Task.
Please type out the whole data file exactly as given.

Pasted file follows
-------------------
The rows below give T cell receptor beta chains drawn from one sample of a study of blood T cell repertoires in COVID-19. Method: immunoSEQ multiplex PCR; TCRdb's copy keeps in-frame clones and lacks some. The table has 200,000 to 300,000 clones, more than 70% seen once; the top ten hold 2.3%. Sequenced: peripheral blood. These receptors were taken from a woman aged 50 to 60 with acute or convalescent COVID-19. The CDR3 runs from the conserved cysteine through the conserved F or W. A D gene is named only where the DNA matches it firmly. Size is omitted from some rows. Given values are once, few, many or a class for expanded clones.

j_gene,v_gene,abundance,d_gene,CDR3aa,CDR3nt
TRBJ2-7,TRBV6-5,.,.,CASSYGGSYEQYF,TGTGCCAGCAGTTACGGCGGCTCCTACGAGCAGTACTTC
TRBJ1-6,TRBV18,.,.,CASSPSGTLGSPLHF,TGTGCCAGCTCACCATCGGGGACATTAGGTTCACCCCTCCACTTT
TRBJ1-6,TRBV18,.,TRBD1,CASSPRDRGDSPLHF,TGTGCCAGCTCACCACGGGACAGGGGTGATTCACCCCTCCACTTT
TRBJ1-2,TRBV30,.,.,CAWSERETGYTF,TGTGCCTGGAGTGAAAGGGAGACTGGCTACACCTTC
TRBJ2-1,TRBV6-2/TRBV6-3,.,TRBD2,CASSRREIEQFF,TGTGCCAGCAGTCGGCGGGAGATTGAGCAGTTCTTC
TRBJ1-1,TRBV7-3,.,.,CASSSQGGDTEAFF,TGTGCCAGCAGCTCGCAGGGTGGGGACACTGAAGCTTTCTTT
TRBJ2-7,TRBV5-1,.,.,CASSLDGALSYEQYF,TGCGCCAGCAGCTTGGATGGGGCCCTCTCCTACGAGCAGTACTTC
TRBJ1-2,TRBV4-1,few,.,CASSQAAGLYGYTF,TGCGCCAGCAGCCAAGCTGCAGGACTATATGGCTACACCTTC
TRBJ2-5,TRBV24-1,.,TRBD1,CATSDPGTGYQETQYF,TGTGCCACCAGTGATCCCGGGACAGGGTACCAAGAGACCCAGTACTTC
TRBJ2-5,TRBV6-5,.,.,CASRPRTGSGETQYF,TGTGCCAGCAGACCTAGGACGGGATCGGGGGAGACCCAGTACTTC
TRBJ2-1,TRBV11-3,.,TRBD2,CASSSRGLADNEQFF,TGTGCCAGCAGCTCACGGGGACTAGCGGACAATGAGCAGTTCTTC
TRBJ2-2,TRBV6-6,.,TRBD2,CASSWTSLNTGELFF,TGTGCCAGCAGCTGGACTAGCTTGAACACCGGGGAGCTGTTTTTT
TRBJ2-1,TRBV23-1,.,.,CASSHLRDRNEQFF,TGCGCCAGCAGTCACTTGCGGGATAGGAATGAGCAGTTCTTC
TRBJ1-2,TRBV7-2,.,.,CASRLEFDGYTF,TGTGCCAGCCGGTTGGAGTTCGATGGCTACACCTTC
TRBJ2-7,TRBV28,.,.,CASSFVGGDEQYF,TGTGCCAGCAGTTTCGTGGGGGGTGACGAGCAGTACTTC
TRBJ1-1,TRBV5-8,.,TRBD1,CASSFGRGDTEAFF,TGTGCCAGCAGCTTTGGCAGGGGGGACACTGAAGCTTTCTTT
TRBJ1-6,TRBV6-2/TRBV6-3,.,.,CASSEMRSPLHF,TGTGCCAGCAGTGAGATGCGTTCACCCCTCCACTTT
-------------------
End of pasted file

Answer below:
The rows below give T cell receptor beta chains drawn from one sample of a study of blood T cell repertoires in COVID-19. Method: immunoSEQ multiplex PCR; TCRdb's copy keeps in-frame clones and lacks some. The table has 200,000 to 300,000 clones, more than 70% seen once; the top ten hold 2.3%. Sequenced: peripheral blood. These receptors were taken from a woman aged 50 to 60 with acute or convalescent COVID-19. The CDR3 runs from the conserved cysteine through the conserved F or W. A D gene is named only where the DNA matches it firmly. Size is omitted from some rows. Given values are once, few, many or a class for expanded clones.

j_gene,v_gene,abundance,d_gene,CDR3aa,CDR3nt
TRBJ2-7,TRBV6-5,.,.,CASSYGGSYEQYF,TGTGCCAGCAGTTACGGCGGCTCCTACGAGCAGTACTTC
TRBJ1-6,TRBV18,.,.,CASSPSGTLGSPLHF,TGTGCCAGCTCACCATCGGGGACATTAGGTTCACCCCTCCACTTT
TRBJ1-6,TRBV18,.,TRBD1,CASSPRDRGDSPLHF,TGTGCCAGCTCACCACGGGACAGGGGTGATTCACCCCTCCACTTT
TRBJ1-2,TRBV30,.,.,CAWSERETGYTF,TGTGCCTGGAGTGAAAGGGAGACTGGCTACACCTTC
TRBJ2-1,TRBV6-2/TRBV6-3,.,TRBD2,CASSRREIEQFF,TGTGCCAGCAGTCGGCGGGAGATTGAGCAGTTCTTC
TRBJ1-1,TRBV7-3,.,.,CASSSQGGDTEAFF,TGTGCCAGCAGCTCGCAGGGTGGGGACACTGAAGCTTTCTTT
TRBJ2-7,TRBV5-1,.,.,CASSLDGALSYEQYF,TGCGCCAGCAGCTTGGATGGGGCCCTCTCCTACGAGCAGTACTTC
TRBJ1-2,TRBV4-1,few,.,CASSQAAGLYGYTF,TGCGCCAGCAGCCAAGCTGCAGGACTATATGGCTACACCTTC
TRBJ2-5,TRBV24-1,.,TRBD1,CATSDPGTGYQETQYF,TGTGCCACCAGTGATCCCGGGACAGGGTACCAAGAGACCCAGTACTTC
TRBJ2-5,TRBV6-5,.,.,CASRPRTGSGETQYF,TGTGCCAGCAGACCTAGGACGGGATCGGGGGAGACCCAGTACTTC
TRBJ2-1,TRBV11-3,.,TRBD2,CASSSRGLADNEQFF,TGTGCCAGCAGCTCACGGGGACTAGCGGACAATGAGCAGTTCTTC
TRBJ2-2,TRBV6-6,.,TRBD2,CASSWTSLNTGELFF,TGTGCCAGCAGCTGGACTAGCTTGAACACCGGGGAGCTGTTTTTT
TRBJ2-1,TRBV23-1,.,.,CASSHLRDRNEQFF,TGCGCCAGCAGTCACTTGCGGGATAGGAATGAGCAGTTCTTC
TRBJ1-2,TRBV7-2,.,.,CASRLEFDGYTF,TGTGCCAGCCGGTTGGAGTTCGATGGCTACACCTTC
TRBJ2-7,TRBV28,.,.,CASSFVGGDEQYF,TGTGCCAGCAGTTTCGTGGGGGGTGACGAGCAGTACTTC
TRBJ1-1,TRBV5-8,.,TRBD1,CASSFGRGDTEAFF,TGTGCCAGCAGCTTTGGCAGGGGGGACACTGAAGCTTTCTTT
TRBJ1-6,TRBV6-2/TRBV6-3,.,.,CASSEMRSPLHF,TGTGCCAGCAGTGAGATGCGTTCACCCCTCCACTTT